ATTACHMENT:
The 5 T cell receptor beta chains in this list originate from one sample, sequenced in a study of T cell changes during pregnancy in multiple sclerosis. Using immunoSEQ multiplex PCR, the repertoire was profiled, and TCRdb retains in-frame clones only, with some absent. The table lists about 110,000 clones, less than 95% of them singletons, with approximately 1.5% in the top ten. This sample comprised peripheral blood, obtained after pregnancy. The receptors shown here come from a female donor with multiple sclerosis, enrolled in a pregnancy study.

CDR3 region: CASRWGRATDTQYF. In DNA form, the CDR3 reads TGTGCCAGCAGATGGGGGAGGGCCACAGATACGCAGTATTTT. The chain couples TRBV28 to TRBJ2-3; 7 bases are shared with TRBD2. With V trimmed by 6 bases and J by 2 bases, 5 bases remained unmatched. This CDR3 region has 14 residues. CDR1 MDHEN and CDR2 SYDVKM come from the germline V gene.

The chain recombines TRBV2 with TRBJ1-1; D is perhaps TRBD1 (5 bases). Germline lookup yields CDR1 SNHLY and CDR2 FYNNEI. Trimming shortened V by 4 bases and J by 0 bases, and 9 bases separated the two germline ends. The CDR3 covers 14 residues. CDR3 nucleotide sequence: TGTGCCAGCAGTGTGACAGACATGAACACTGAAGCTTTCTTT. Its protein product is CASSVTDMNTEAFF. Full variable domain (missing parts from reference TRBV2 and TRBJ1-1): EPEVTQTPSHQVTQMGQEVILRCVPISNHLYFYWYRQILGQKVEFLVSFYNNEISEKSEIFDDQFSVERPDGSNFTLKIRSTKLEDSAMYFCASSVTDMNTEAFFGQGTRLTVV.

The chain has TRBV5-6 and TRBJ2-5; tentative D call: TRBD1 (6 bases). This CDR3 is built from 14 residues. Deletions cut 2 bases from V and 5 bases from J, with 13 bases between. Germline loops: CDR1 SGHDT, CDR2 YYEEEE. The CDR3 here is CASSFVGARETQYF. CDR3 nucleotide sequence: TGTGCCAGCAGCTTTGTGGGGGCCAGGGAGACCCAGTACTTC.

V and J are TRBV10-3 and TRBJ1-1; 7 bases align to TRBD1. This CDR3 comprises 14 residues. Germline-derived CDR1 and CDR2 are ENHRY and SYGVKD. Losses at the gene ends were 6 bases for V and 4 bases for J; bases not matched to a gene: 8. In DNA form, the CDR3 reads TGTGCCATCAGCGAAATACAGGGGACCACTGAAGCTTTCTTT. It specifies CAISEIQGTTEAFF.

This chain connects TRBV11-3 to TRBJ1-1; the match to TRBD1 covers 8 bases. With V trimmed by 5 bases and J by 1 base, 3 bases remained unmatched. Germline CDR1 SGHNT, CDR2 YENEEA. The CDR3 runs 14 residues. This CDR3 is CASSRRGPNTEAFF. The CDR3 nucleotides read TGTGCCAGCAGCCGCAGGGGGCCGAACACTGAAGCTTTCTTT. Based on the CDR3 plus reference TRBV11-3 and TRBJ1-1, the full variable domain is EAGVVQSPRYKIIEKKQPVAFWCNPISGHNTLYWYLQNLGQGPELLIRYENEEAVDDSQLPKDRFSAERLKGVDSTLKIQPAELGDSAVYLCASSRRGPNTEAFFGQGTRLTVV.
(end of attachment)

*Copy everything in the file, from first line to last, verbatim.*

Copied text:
The 5 T cell receptor beta chains in this list originate from one sample, sequenced in a study of T cell changes during pregnancy in multiple sclerosis. Using immunoSEQ multiplex PCR, the repertoire was profiled, and TCRdb retains in-frame clones only, with some absent. The table lists about 110,000 clones, less than 95% of them singletons, with approximately 1.5% in the top ten. This sample comprised peripheral blood, obtained after pregnancy. The receptors shown here come from a female donor with multiple sclerosis, enrolled in a pregnancy study.

CDR3 region: CASRWGRATDTQYF. In DNA form, the CDR3 reads TGTGCCAGCAGATGGGGGAGGGCCACAGATACGCAGTATTTT. The chain couples TRBV28 to TRBJ2-3; 7 bases are shared with TRBD2. With V trimmed by 6 bases and J by 2 bases, 5 bases remained unmatched. This CDR3 region has 14 residues. CDR1 MDHEN and CDR2 SYDVKM come from the germline V gene.

The chain recombines TRBV2 with TRBJ1-1; D is perhaps TRBD1 (5 bases). Germline lookup yields CDR1 SNHLY and CDR2 FYNNEI. Trimming shortened V by 4 bases and J by 0 bases, and 9 bases separated the two germline ends. The CDR3 covers 14 residues. CDR3 nucleotide sequence: TGTGCCAGCAGTGTGACAGACATGAACACTGAAGCTTTCTTT. Its protein product is CASSVTDMNTEAFF. Full variable domain (missing parts from reference TRBV2 and TRBJ1-1): EPEVTQTPSHQVTQMGQEVILRCVPISNHLYFYWYRQILGQKVEFLVSFYNNEISEKSEIFDDQFSVERPDGSNFTLKIRSTKLEDSAMYFCASSVTDMNTEAFFGQGTRLTVV.

The chain has TRBV5-6 and TRBJ2-5; tentative D call: TRBD1 (6 bases). This CDR3 is built from 14 residues. Deletions cut 2 bases from V and 5 bases from J, with 13 bases between. Germline loops: CDR1 SGHDT, CDR2 YYEEEE. The CDR3 here is CASSFVGARETQYF. CDR3 nucleotide sequence: TGTGCCAGCAGCTTTGTGGGGGCCAGGGAGACCCAGTACTTC.

V and J are TRBV10-3 and TRBJ1-1; 7 bases align to TRBD1. This CDR3 comprises 14 residues. Germline-derived CDR1 and CDR2 are ENHRY and SYGVKD. Losses at the gene ends were 6 bases for V and 4 bases for J; bases not matched to a gene: 8. In DNA form, the CDR3 reads TGTGCCATCAGCGAAATACAGGGGACCACTGAAGCTTTCTTT. It specifies CAISEIQGTTEAFF.

This chain connects TRBV11-3 to TRBJ1-1; the match to TRBD1 covers 8 bases. With V trimmed by 5 bases and J by 1 base, 3 bases remained unmatched. Germline CDR1 SGHNT, CDR2 YENEEA. The CDR3 runs 14 residues. This CDR3 is CASSRRGPNTEAFF. The CDR3 nucleotides read TGTGCCAGCAGCCGCAGGGGGCCGAACACTGAAGCTTTCTTT. Based on the CDR3 plus reference TRBV11-3 and TRBJ1-1, the full variable domain is EAGVVQSPRYKIIEKKQPVAFWCNPISGHNTLYWYLQNLGQGPELLIRYENEEAVDDSQLPKDRFSAERLKGVDSTLKIQPAELGDSAVYLCASSRRGPNTEAFFGQGTRLTVV.